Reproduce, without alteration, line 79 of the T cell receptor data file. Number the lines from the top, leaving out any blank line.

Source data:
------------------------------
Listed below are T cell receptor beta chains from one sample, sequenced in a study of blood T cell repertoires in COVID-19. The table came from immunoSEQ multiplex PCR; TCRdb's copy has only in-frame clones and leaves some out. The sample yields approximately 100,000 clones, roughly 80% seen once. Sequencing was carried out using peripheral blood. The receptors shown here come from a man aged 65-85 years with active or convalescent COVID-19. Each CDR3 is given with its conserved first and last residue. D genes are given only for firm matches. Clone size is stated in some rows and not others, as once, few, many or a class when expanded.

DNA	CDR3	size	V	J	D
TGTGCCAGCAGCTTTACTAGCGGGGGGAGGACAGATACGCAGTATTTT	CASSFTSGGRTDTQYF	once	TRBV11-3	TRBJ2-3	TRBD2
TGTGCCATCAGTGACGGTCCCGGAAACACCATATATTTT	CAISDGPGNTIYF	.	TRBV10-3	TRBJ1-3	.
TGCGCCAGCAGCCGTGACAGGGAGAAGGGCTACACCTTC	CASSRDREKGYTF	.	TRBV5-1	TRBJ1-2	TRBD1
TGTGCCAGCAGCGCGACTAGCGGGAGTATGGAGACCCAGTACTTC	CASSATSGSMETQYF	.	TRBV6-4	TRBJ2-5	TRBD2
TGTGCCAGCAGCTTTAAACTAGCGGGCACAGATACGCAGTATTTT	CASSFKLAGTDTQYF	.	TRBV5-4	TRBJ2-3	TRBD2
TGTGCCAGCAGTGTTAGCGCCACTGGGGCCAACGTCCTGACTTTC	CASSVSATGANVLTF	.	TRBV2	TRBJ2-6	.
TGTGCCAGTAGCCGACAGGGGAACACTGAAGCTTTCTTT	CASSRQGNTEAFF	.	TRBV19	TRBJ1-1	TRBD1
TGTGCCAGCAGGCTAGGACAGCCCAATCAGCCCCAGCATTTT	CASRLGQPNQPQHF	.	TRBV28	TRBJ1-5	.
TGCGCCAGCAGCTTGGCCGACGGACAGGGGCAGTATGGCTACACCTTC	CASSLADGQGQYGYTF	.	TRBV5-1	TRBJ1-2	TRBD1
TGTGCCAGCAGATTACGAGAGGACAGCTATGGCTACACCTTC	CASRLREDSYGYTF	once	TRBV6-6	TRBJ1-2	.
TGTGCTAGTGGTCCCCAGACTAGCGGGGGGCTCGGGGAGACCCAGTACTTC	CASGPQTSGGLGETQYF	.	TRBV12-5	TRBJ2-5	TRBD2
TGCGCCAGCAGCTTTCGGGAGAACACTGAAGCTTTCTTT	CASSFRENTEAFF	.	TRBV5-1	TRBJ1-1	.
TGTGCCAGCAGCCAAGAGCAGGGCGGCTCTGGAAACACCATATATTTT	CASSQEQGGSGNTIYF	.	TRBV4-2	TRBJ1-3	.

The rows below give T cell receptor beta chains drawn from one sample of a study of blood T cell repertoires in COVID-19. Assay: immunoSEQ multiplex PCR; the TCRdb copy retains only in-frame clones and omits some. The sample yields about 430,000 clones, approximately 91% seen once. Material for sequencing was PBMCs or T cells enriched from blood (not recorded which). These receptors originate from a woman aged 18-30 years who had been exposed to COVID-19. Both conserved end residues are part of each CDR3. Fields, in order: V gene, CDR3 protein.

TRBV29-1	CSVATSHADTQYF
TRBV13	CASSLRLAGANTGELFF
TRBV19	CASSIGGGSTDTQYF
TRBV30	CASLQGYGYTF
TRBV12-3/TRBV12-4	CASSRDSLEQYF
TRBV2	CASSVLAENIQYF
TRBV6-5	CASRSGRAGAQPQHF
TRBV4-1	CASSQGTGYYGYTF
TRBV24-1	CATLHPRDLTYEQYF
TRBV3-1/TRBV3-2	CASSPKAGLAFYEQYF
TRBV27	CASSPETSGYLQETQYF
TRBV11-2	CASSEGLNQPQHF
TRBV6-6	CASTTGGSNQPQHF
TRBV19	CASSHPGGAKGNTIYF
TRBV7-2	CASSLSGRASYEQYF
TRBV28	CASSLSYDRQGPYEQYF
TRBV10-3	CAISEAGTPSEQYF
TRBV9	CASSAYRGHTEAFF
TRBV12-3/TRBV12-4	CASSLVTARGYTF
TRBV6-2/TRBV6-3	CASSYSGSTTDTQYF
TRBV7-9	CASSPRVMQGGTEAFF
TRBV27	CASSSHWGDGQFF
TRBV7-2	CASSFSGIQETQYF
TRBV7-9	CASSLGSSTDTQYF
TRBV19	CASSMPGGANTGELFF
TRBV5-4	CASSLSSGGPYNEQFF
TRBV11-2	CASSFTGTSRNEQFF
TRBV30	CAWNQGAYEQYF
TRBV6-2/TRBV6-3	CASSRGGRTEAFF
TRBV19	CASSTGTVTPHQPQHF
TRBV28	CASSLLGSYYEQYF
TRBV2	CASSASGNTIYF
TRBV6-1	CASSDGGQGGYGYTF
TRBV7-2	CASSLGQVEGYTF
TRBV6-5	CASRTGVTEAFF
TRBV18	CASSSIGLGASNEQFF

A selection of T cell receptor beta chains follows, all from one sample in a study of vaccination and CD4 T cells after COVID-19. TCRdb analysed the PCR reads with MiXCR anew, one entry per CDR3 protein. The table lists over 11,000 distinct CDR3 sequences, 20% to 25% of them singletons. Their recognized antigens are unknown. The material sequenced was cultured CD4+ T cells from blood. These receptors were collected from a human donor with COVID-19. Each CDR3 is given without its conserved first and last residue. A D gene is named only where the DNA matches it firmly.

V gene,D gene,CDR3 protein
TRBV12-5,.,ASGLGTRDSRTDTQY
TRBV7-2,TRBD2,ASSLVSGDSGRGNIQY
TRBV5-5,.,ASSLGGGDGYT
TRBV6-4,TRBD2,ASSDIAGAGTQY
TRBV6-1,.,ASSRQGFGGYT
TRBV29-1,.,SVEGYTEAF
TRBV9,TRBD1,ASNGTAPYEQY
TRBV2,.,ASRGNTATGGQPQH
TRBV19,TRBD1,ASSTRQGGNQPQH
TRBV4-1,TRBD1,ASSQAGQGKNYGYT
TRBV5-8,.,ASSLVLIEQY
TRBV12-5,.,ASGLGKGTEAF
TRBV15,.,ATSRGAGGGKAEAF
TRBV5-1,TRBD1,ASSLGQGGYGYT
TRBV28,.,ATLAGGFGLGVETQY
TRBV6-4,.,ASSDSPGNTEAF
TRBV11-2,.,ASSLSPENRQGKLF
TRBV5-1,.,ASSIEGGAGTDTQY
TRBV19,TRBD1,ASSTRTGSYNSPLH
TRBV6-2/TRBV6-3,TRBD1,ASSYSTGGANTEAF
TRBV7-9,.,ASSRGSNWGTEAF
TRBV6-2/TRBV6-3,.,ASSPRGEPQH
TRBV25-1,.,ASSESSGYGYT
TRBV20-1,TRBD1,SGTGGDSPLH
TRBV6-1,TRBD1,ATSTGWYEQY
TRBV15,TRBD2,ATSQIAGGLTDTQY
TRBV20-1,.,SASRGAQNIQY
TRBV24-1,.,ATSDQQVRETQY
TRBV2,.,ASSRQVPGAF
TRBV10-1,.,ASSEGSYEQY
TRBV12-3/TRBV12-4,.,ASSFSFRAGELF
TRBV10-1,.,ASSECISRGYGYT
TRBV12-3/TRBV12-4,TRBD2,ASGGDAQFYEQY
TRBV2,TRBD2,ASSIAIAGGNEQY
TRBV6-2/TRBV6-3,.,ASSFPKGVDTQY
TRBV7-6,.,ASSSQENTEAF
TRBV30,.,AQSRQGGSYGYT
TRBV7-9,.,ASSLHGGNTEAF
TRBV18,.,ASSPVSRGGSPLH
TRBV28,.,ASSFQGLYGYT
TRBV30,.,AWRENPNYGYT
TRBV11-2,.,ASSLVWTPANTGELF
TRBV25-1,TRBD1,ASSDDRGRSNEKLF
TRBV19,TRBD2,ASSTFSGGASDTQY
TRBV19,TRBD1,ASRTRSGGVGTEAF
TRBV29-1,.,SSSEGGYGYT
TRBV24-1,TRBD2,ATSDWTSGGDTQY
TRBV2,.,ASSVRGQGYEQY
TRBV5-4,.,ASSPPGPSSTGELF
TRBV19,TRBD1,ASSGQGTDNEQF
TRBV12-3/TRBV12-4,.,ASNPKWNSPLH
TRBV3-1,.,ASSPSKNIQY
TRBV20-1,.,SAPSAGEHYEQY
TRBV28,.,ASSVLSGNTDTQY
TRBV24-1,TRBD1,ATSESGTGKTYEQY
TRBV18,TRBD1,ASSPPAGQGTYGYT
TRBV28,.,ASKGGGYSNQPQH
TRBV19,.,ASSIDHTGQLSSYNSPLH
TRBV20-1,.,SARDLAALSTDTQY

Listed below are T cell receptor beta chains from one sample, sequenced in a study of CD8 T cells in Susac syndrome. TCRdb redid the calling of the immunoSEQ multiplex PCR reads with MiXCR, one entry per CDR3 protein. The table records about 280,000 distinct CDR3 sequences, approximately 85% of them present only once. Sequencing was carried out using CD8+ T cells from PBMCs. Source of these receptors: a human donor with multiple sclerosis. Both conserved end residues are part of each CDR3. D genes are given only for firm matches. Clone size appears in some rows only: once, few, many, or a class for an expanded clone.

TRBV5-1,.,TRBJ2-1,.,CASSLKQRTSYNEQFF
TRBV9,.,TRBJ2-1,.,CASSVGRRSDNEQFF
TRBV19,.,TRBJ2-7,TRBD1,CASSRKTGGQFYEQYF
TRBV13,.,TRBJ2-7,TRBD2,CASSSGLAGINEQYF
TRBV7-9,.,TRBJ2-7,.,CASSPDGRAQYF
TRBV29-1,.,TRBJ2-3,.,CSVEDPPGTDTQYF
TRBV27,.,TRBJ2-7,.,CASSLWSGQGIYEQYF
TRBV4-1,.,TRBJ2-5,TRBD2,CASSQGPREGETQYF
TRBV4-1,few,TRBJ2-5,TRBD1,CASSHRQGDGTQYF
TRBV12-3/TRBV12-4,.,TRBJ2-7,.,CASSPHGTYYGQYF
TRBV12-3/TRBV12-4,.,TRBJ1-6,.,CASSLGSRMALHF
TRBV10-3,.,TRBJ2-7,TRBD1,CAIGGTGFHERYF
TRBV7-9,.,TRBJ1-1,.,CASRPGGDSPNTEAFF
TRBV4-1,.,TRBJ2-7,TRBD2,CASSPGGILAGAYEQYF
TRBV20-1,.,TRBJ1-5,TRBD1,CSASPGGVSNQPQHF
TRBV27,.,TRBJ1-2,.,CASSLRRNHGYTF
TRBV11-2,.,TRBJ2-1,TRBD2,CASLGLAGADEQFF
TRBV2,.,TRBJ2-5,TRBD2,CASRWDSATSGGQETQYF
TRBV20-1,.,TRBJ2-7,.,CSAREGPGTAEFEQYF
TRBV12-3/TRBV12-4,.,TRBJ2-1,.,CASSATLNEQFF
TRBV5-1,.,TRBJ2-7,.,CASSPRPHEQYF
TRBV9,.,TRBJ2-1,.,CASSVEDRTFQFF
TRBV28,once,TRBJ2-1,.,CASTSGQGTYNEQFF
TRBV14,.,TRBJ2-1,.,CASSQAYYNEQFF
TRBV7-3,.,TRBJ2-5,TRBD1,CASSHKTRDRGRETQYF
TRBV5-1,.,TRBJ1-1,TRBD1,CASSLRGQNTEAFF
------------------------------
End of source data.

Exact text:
TRBV6-1,TRBD1,ATSTGWYEQY